Libya's tribal clashes leave 105 dead

Libyan anti-Gaddafi soldiers. File photo Libya is still awash with arms following the conflict last year that toppled Muammar Gaddafi

Recent tribal clashes in western Libya left 105 people dead and some 500 injured, the government has said.

Government spokesman Nasser al-Manaa said there had been no fighting in the mountainous area since Monday, following the deployment of the army.

The area includes the towns of Zintan, Mizdah and Shegayga, some 150km (90 miles) south of the capital Tripoli.

The week-long clashes were seen as a test for Libya's new government, which has struggled to assert its authority.

The fighting was mainly between fighters from Zintan, backed by another tribe known as the Guntrara from Mizdah, and armed members of the Mashashya tribe based in Shegayga, the BBC's Rana Jawad in Tripoli says.

Tensions date from the Gaddafi-era, when one tribe was given land expropriated from another, our correspondent says.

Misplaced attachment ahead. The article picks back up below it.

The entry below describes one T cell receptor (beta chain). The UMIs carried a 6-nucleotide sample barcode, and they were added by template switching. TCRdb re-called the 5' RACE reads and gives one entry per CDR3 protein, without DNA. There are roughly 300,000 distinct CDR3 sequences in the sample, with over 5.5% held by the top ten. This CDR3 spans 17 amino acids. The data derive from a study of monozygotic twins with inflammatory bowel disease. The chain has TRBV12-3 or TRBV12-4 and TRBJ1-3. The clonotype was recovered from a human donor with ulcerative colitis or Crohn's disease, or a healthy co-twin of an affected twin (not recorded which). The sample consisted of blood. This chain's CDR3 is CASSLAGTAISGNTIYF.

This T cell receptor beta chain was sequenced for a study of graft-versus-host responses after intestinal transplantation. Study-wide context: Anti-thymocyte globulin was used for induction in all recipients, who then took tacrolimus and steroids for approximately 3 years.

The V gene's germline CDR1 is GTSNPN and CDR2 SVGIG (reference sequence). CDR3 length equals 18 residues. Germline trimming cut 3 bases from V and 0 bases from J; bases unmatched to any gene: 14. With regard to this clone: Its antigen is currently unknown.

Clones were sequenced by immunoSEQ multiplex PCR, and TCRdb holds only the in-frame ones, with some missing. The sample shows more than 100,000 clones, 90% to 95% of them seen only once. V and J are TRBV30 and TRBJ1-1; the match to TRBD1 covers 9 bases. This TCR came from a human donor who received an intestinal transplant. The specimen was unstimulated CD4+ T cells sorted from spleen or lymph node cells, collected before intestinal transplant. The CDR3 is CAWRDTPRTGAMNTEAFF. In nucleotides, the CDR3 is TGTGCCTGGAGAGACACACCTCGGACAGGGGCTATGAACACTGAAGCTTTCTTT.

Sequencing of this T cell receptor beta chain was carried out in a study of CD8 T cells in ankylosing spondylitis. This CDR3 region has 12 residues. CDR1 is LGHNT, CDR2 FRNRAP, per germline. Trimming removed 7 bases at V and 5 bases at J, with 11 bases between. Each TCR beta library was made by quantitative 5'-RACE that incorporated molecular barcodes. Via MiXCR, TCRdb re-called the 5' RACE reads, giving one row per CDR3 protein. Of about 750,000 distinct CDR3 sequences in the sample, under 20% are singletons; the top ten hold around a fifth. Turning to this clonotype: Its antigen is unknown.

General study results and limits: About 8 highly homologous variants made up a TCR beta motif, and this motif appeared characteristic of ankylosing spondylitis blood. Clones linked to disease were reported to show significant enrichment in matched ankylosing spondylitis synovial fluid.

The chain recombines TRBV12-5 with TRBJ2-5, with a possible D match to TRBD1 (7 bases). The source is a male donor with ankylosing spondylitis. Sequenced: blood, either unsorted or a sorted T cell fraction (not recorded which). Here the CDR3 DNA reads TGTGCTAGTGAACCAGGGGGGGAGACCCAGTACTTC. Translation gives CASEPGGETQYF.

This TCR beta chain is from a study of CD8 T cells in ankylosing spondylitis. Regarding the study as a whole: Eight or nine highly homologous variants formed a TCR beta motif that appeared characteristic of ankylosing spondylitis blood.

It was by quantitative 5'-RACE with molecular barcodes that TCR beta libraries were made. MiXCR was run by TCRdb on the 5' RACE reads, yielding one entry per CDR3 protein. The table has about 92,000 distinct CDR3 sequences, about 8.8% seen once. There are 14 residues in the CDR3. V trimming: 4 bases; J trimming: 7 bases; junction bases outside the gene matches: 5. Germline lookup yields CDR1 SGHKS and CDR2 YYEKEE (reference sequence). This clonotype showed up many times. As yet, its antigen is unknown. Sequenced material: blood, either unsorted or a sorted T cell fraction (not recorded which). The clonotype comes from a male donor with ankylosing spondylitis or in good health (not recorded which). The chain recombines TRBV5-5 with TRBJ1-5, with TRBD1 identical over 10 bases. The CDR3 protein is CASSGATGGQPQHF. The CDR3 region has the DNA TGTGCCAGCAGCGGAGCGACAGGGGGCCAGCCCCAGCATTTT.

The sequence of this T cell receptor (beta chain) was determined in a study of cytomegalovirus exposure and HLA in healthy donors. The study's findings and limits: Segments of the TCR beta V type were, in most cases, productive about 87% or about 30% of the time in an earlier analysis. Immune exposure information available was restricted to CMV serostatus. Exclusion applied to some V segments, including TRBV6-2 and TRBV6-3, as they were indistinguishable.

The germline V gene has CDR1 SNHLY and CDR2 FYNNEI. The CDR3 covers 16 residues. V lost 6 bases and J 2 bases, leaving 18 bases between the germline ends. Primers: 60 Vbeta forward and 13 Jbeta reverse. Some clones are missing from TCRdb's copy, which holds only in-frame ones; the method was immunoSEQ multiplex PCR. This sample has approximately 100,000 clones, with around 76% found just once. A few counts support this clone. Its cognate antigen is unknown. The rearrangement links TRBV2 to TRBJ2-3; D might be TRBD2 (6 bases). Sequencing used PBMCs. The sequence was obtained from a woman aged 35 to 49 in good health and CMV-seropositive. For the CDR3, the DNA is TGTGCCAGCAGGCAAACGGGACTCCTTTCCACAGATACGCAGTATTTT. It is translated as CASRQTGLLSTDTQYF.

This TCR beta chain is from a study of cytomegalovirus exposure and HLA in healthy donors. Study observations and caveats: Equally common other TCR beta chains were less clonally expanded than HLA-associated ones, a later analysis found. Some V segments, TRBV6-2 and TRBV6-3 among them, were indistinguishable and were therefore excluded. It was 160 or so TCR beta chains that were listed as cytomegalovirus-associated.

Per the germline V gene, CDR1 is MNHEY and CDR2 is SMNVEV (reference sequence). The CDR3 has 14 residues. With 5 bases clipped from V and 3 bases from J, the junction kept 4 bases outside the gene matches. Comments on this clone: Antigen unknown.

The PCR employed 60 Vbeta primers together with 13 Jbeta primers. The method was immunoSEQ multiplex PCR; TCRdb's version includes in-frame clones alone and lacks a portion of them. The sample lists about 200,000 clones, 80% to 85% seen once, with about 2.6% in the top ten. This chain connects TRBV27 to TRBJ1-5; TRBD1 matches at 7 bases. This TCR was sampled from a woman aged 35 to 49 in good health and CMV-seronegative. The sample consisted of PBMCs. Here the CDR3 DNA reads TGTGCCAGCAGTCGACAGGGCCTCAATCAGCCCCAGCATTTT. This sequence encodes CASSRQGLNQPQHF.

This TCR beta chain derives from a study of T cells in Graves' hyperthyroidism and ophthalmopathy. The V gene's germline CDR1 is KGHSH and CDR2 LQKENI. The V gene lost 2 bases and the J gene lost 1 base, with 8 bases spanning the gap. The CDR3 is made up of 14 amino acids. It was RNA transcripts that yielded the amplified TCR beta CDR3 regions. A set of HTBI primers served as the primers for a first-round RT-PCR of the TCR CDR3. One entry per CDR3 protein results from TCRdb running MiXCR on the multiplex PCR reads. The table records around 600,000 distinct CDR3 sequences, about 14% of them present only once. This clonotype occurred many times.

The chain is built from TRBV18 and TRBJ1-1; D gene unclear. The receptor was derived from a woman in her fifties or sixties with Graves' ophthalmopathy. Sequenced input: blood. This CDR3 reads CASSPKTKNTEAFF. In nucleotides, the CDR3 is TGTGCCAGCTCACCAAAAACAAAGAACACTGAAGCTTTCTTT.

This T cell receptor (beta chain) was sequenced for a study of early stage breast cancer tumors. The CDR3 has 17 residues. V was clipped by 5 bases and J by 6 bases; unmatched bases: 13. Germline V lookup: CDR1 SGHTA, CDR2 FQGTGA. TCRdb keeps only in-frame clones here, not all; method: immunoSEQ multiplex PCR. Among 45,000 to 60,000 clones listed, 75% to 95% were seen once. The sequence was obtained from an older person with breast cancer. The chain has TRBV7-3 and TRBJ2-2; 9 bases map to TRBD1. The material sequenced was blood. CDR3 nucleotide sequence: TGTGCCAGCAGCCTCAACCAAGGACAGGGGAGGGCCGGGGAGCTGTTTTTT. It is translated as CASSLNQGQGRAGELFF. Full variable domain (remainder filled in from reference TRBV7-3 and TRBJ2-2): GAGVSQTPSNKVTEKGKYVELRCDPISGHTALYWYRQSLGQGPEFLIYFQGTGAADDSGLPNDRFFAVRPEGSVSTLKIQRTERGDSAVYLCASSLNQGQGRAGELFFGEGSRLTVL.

The latest clashes were triggered by the death of a man from Zintan after he was stopped at a checkpoint, which Zintan militias have blamed on the Mashashya tribe.

The ruling National Transitional Council (NTC), which took power last year, has been trying to maintain stability in a country awash with weapons left over from the conflict last year.

The violence comes just weeks before the country is due to hold elections for a national assembly, the first free poll in decades.

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